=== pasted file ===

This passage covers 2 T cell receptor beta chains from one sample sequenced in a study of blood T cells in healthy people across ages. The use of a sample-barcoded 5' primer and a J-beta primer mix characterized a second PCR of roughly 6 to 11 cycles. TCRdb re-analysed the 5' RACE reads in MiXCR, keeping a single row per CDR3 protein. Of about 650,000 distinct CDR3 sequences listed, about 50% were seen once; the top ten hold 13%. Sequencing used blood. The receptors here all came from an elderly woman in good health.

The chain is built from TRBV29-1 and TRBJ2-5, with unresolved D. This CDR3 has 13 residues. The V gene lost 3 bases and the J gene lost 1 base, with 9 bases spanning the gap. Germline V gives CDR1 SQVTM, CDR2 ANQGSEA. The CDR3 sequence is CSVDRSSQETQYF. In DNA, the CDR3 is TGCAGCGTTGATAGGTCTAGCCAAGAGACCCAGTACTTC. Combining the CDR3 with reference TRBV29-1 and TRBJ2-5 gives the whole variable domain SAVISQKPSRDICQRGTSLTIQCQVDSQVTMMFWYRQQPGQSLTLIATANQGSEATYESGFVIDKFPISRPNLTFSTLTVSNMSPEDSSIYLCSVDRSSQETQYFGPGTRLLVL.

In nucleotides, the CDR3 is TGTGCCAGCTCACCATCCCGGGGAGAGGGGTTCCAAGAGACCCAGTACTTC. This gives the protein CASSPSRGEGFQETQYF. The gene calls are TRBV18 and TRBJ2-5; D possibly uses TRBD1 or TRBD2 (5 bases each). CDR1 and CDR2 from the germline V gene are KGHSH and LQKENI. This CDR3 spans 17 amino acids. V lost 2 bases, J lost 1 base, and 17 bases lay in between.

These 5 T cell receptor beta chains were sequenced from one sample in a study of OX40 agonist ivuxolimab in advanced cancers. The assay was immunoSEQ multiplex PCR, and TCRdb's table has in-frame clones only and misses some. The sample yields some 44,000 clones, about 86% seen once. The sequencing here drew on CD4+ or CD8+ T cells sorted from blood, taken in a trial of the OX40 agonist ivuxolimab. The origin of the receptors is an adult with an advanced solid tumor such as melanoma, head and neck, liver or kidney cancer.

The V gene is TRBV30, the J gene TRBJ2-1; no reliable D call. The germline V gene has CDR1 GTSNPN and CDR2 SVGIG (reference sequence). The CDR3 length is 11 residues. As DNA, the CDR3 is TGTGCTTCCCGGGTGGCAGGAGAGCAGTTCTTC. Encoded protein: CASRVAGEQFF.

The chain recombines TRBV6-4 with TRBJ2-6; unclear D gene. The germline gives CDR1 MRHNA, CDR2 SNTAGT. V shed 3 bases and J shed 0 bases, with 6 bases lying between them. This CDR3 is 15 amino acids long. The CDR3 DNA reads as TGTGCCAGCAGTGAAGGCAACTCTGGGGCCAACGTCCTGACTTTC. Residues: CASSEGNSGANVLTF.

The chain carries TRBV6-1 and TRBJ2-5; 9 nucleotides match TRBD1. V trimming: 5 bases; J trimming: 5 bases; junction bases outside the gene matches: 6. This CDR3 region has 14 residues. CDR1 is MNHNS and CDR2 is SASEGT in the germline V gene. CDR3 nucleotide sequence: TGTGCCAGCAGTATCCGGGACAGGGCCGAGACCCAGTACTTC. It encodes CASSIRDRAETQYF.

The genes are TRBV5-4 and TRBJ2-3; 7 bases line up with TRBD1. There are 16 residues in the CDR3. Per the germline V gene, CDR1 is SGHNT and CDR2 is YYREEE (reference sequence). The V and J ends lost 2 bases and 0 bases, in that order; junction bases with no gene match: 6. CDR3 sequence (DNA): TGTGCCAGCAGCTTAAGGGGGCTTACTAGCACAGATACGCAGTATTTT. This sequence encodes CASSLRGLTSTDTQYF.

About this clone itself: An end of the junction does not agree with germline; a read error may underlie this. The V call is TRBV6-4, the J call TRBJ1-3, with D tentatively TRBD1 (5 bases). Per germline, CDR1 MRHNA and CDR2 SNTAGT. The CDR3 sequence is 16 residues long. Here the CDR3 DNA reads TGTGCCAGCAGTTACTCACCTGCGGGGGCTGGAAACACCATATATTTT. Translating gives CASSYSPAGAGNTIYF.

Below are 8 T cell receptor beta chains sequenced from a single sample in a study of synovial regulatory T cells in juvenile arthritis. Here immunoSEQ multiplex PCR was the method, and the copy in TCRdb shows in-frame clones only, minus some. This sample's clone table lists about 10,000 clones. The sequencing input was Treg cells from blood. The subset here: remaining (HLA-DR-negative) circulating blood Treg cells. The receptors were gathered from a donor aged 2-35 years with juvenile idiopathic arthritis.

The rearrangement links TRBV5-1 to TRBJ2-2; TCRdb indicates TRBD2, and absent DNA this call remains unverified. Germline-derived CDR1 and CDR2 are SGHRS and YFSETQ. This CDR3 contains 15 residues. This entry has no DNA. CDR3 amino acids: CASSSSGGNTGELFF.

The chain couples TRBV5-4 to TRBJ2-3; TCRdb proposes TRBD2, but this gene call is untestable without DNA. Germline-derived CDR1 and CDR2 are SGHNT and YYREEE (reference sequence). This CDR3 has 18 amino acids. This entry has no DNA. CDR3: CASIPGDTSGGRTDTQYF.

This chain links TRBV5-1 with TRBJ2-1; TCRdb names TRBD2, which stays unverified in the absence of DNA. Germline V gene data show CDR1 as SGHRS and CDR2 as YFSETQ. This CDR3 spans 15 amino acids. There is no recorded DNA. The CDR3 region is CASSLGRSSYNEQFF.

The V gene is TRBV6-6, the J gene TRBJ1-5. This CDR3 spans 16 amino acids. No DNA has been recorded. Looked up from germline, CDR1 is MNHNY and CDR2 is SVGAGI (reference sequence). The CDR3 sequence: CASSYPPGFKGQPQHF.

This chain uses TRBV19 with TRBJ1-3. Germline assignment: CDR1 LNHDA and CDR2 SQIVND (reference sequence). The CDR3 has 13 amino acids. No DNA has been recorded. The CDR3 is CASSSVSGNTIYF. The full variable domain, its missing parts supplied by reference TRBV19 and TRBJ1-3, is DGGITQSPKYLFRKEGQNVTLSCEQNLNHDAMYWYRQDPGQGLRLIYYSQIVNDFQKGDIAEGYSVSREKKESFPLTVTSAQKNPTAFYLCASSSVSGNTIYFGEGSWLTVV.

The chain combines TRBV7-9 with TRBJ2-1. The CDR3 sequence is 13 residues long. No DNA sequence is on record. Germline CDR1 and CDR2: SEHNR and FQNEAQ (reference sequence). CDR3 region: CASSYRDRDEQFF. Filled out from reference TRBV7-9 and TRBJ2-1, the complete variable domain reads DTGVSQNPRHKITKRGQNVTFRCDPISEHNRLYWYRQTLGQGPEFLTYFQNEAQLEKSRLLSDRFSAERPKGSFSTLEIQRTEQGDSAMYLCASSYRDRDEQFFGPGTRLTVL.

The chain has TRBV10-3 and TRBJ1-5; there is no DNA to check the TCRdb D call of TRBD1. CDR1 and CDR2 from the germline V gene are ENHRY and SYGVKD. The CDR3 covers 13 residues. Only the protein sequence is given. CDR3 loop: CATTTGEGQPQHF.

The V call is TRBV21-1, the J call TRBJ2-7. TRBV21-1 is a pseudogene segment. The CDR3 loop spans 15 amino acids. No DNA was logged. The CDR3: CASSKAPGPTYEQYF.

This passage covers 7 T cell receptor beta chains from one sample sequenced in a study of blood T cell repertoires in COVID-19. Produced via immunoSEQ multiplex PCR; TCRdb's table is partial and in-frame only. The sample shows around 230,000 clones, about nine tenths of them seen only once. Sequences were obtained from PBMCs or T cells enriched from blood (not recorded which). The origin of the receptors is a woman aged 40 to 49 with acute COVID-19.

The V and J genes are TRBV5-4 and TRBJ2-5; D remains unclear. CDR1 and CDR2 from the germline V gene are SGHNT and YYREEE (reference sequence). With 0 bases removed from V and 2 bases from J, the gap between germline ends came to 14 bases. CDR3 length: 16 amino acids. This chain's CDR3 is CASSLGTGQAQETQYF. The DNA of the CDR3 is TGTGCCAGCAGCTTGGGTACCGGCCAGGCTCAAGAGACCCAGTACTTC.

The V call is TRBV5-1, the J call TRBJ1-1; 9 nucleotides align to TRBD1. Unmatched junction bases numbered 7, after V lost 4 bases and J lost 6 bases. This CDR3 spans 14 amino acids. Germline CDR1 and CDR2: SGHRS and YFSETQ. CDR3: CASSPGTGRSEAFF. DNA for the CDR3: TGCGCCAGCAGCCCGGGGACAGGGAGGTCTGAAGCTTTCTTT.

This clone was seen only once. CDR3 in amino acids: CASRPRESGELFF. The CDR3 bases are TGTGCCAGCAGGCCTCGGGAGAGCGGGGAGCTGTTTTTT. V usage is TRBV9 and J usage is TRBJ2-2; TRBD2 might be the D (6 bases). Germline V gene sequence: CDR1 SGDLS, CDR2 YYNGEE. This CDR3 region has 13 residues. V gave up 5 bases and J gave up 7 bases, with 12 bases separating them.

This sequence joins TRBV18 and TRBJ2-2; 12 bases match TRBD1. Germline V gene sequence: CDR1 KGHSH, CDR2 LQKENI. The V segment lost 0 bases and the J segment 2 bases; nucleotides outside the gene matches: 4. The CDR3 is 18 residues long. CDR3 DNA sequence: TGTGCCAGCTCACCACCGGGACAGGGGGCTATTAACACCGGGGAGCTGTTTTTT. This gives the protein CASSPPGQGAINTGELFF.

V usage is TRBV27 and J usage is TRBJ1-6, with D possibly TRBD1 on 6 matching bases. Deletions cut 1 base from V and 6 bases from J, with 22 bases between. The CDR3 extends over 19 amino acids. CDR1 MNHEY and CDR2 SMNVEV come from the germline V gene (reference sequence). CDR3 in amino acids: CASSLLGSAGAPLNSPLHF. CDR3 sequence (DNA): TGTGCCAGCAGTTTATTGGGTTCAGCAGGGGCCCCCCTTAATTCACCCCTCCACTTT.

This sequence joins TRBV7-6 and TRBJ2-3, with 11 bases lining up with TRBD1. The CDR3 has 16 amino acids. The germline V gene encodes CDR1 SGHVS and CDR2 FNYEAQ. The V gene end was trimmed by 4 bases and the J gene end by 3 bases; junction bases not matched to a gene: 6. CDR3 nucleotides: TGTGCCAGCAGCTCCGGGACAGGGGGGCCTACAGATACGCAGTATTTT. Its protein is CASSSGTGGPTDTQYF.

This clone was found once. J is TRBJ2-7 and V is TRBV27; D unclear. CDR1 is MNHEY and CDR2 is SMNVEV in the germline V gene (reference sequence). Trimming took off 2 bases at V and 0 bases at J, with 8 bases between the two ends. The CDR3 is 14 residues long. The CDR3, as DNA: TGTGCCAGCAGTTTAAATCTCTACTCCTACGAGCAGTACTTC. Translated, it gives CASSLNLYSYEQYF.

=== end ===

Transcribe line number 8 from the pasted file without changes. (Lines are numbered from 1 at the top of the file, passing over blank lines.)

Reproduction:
The genes are TRBV5-4 and TRBJ2-3; 7 bases line up with TRBD1. There are 16 residues in the CDR3. Per the germline V gene, CDR1 is SGHNT and CDR2 is YYREEE (reference sequence). The V and J ends lost 2 bases and 0 bases, in that order; junction bases with no gene match: 6. CDR3 sequence (DNA): TGTGCCAGCAGCTTAAGGGGGCTTACTAGCACAGATACGCAGTATTTT. This sequence encodes CASSLRGLTSTDTQYF.